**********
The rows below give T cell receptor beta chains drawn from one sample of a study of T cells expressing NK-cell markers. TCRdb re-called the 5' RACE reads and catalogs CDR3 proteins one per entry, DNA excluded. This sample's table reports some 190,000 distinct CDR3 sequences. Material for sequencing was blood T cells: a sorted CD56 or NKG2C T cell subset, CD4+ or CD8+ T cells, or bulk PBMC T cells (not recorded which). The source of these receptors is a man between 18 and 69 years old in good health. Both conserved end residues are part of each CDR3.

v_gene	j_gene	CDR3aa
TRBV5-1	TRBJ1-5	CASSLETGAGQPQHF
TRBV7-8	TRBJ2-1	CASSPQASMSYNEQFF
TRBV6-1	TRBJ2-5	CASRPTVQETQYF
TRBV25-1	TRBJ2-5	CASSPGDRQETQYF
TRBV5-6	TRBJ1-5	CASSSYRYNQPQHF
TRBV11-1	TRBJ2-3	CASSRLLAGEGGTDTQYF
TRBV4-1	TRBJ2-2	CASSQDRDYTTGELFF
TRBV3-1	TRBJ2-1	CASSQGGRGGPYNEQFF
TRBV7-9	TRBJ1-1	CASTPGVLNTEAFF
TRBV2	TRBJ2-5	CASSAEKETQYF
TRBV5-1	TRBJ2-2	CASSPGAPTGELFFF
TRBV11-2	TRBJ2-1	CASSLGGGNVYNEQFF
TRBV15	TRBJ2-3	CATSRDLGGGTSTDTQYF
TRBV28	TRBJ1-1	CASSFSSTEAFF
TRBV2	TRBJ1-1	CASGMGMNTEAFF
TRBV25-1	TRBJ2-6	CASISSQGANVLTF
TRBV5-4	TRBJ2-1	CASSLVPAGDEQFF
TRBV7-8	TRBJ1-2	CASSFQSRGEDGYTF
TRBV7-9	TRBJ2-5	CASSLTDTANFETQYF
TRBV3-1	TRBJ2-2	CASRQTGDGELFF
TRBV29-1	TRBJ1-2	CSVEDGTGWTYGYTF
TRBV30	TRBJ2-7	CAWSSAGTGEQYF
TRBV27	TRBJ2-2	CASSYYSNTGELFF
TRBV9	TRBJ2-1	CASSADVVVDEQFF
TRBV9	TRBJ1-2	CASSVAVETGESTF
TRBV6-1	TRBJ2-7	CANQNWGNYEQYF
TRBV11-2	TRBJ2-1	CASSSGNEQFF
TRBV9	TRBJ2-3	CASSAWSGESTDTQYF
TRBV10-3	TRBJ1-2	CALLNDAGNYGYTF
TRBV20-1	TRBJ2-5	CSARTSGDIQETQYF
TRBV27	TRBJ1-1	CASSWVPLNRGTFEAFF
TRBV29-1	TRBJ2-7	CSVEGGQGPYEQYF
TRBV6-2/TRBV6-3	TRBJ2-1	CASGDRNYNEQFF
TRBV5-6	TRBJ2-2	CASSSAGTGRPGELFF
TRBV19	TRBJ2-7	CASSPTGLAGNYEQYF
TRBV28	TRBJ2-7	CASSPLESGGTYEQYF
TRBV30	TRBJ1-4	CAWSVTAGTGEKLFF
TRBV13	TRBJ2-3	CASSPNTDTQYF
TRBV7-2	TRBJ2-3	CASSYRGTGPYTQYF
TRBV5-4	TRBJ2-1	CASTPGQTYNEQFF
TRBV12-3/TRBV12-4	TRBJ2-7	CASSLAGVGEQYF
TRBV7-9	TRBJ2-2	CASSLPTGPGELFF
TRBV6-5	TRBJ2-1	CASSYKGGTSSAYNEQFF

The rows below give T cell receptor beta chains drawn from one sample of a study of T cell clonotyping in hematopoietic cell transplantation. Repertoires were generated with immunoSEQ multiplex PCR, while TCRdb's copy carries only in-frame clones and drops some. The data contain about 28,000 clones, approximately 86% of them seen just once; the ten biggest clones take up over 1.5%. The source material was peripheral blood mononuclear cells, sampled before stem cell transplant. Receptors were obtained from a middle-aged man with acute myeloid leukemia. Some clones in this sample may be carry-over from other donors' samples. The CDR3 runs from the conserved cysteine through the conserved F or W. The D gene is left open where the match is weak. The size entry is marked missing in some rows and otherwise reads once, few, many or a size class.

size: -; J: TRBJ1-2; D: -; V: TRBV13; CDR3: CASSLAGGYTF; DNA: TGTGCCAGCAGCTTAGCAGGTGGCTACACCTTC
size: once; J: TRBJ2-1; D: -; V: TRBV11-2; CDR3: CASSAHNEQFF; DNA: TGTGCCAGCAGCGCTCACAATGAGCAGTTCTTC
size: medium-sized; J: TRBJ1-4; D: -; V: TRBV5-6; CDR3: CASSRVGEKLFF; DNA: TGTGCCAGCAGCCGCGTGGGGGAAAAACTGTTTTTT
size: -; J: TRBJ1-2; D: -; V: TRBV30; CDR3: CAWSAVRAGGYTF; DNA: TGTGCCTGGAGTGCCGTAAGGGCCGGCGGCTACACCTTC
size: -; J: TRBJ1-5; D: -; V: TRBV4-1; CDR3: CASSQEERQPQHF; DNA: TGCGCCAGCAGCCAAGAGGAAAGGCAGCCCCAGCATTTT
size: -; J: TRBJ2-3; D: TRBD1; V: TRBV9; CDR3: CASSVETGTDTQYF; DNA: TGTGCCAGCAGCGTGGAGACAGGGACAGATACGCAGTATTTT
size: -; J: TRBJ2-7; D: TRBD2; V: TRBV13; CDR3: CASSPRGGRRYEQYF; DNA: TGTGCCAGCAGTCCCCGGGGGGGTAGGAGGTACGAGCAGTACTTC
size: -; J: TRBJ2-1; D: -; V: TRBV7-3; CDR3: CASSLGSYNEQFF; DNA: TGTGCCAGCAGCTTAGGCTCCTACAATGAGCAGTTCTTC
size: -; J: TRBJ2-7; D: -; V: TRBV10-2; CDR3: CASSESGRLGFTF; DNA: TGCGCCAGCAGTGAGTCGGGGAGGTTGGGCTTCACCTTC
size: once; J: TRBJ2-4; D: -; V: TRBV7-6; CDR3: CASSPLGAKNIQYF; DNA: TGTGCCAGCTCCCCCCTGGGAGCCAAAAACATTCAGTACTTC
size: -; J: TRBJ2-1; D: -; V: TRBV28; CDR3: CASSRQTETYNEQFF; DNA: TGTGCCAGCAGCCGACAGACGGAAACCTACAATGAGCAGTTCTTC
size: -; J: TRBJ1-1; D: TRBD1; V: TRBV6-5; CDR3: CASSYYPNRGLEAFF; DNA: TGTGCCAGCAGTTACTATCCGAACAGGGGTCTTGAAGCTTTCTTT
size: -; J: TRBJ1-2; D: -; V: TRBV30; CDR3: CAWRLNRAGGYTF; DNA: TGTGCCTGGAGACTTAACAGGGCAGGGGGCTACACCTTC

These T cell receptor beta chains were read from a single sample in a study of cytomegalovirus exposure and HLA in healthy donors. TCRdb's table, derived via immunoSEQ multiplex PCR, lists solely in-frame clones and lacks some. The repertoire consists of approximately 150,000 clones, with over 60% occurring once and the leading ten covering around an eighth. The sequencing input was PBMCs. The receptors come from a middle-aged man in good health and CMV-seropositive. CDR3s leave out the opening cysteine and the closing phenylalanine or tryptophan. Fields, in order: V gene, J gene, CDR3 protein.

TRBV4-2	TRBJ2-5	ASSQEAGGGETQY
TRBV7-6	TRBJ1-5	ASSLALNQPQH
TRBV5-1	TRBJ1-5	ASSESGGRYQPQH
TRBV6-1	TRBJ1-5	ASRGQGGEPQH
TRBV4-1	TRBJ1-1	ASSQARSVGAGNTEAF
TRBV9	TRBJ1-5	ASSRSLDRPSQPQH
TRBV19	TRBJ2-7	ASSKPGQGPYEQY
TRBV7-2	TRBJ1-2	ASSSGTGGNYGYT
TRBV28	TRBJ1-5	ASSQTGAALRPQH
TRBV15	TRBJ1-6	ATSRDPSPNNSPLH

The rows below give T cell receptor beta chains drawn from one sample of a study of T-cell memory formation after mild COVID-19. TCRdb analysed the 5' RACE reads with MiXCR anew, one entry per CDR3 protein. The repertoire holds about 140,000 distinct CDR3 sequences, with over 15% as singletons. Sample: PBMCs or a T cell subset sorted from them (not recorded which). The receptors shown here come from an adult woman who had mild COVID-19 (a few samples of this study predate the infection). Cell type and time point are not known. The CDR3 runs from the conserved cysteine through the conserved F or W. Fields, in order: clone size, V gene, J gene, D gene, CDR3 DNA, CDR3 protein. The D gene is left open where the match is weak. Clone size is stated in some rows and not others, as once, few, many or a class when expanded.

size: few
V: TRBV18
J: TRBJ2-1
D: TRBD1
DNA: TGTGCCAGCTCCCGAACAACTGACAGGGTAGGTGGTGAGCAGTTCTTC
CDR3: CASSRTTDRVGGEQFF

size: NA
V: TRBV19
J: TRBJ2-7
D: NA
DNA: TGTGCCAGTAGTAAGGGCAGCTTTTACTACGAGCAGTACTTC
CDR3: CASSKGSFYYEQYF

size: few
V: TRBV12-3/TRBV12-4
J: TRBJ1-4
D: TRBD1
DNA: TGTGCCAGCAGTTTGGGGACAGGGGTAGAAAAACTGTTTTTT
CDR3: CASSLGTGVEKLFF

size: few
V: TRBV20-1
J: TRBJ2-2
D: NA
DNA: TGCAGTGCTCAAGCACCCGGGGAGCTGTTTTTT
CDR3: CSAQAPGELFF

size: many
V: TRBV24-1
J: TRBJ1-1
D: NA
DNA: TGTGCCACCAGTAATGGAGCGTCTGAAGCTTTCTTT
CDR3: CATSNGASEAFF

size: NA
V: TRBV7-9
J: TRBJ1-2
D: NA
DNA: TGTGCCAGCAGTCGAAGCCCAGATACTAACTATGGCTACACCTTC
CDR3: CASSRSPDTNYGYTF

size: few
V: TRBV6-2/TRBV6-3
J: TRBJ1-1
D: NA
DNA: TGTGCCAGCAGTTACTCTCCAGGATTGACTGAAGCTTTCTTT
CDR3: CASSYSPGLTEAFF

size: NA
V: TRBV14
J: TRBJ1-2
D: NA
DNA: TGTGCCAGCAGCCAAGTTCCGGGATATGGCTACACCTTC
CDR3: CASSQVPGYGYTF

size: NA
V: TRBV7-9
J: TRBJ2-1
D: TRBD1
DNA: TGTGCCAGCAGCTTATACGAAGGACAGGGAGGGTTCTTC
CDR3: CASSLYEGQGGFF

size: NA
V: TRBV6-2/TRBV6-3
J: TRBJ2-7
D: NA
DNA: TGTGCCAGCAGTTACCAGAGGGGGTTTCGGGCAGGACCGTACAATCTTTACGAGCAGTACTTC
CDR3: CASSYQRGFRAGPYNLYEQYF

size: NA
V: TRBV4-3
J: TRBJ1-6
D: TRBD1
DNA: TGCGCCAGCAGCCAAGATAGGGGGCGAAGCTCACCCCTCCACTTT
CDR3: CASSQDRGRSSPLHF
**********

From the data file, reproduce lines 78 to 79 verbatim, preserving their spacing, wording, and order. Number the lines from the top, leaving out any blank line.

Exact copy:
size: NA
V: TRBV19